a) Cyclical MHT with unpredictable bleeding and negative histological screen for pathology

This may respond to a change in the progestin component of the MHT either by changing dose or progestin type or mode of delivery e.g. intrauterine progestin.

b) CCMHT with breakthrough bleeding, endometrium >4mm and negative histology

If less than 12 months post LMP, change to cyclical MHT or intrauterine progestin. If more than 12 months post LMP, change oestrogen/progestin balance by reducing oestrogen or changing progestin dose, type or delivery.

c) CCMHT with breakthrough bleeding, endometrium <4mm

This is the most difficult scenario to manage, especially in a patient who wants to have no withdrawal bleeding. The TVUS suggests adequate, if not excessive, progestogenic effect, especially if tissue sampling demonstrates an atrophic sample. Increasing the dose or changing the progestogen formulation does not always address the underlying problem. Continuous progestogen effect on the endometrium exposes superficial dilated blood vessels which predispose to bleeding (12). The same may occur with prolonged tibolone therapy. A change back to cyclical MHT, at least for a while, is recommended or an increase in the oestrogen dose may be effective.

Surgical management

Surgical management is appropriate for neoplastic and local lesions causing bleeding. However, women who have heavy or unmanageable breakthrough bleeding in the absence of pathology, may prefer to have a hysterectomy, after which they need take only oestrogen as MHT. The alternative is endometrial ablation. This may resolve the PMB but it should be noted that progestogen is still necessary since there will be residual endometrium left. Moreover, the above investigations – TVUS, hysteroscopy, endometrial sampling - will be difficult if there is subsequent PMB (13).


6. Discuss pros and cons of continuing HRT


* Stroke - Oral oestrogen (not transdermal) especially in patients over 60 years

* VTE - Oral oestrogen (not transdermal)

* Breast cancer – progestogen and risk reduces after stopping HRT

* Ovarian cancer – oestrogen and progestogen - HRT for 5 years from around age 50 years has a 1 in 1000 extra risk of ovarian cancer


* Bone protection

* Fragility fractures

* Osteoporosis

* Hypertension and CVD

7. Review whether HRT should be stopped

* For vasomotor symptoms, most women require 2–5 years of HRT, but some women may need longer. This judgement should be made on a case-by-case basis with regular attempts to discontinue treatment. Symptoms may recur for a short time after stopping HRT.

* Topical (vaginal) oestrogen may be required long term. Regular attempts (at least annually) to stop treatment are usually made. Symptoms may recur once treatment has stopped.

* Women with premature menopause usually take HRT up to the average age of the natural menopause (51 years), after which the need for HRT should be reassessed. Some women will still be symptomatic.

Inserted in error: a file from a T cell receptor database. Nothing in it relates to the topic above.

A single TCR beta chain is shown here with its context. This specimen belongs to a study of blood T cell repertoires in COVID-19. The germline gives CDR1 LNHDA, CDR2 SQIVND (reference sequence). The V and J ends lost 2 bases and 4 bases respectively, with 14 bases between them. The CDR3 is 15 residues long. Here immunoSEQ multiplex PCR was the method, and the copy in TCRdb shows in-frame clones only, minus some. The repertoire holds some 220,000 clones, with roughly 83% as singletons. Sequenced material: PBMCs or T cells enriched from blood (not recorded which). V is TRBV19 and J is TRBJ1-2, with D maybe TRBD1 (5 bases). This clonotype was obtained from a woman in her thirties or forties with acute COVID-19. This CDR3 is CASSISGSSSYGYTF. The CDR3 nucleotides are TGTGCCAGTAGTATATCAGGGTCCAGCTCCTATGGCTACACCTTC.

* Gradually reducing HRT may limit recurrence of symptoms in the short term.

8. Encourage breast awareness


* Look at and feel your breasts so you know what’s normal for you

* Remember to check all parts of your breasts, your armpits and up to your collarbone.

* Do this regularly to check for changes

* Do it as part of your usual routine

* Tell your doctor as soon as possible if you notice a change



Venous thromboembolism (VTE)

* The risk of VTE associated with HRT is greater for oral than transdermal preparations.

* The risk associated with transdermal HRT given at standard therapeutic doses is no greater than baseline risk.

Coronary heart disease (CHD) and stroke

* The baseline risk of CHD and stroke for women around menopausal age varies from one woman to another, depending on the presence of cardiovascular risk factors.

* HRT with oestrogen alone is associated with no, or reduced, risk of CHD; HRT with oestrogen and progestogen is associated with little or no increase in the risk of CHD.

* The baseline risk of stroke in women younger than 60 years is very low.

* Oral (but not transdermal) oestrogen is associated with a small increase in the risk of stroke

* HRT does not increase CVD risk when started in women younger than 60 years.

* HRT does not affect the risk of dying from CVD.

Breast cancer

* The baseline risk of breast cancer for women around menopausal age in the UK varies from one woman to another.

* HRT with oestrogen alone is associated with little or no increase in the risk of breast cancer.

* HRT with oestrogen and progestogen can be associated with an increase in the risk of breast cancer.

* Any increase in risk of breast cancer is related to treatment duration and reduces after stopping HRT.

* HRT does not affect the risk of dying from breast cancer.

Ovarian cancer

* Women aged 50 to 54 years who take 5 years of HRT, this results in about 1 extra case per 2,000 users. In women aged 50 to 54 who are not taking HRT, about 2 women in 2,000 will be diagnosed with ovarian cancer over a 5-year period.

* Among women last recorded as current users of HRT, the risk was increased even with less than 5 years of use Similar for oestrogen-only and oestrogen-progestogen HRT.

* Increased for the two most common types: serous and endometrioid.

* The risk declined the longer ago use had ceased, although about 10 years after stopping long-term HRT use there was still an excess of serous or endometrioid tumours.


Decreased risk of fragility fractures

* the baseline risk of fragility fracture for women around menopausal age in the UK is low and varies from one woman to another. The risk of fragility fracture is decreased while taking HRT and this benefit:

* Is maintained during treatment but decreases once treatment stops.

* May continue for longer in women who take HRT for longer.

Effect on muscle mass and strength

* limited evidence suggests that HRT may improve muscle mass and strength. Muscle mass and strength are maintained through, and are important for, activities of daily living.

Cardiovascular disease and osteoporosis.

* Starting hormonal treatment (either with HRT or a combined oral contraceptive) and continuing treatment until at least the age of natural menopause (unless contraindicated) reduces the risk of chronic diseases, including cardiovascular disease and osteoporosis.

* HRT may have a beneficial effect on blood pressure when compared with a combined oral contraceptive.

* Both HRT and combined oral contraceptives offer bone protection.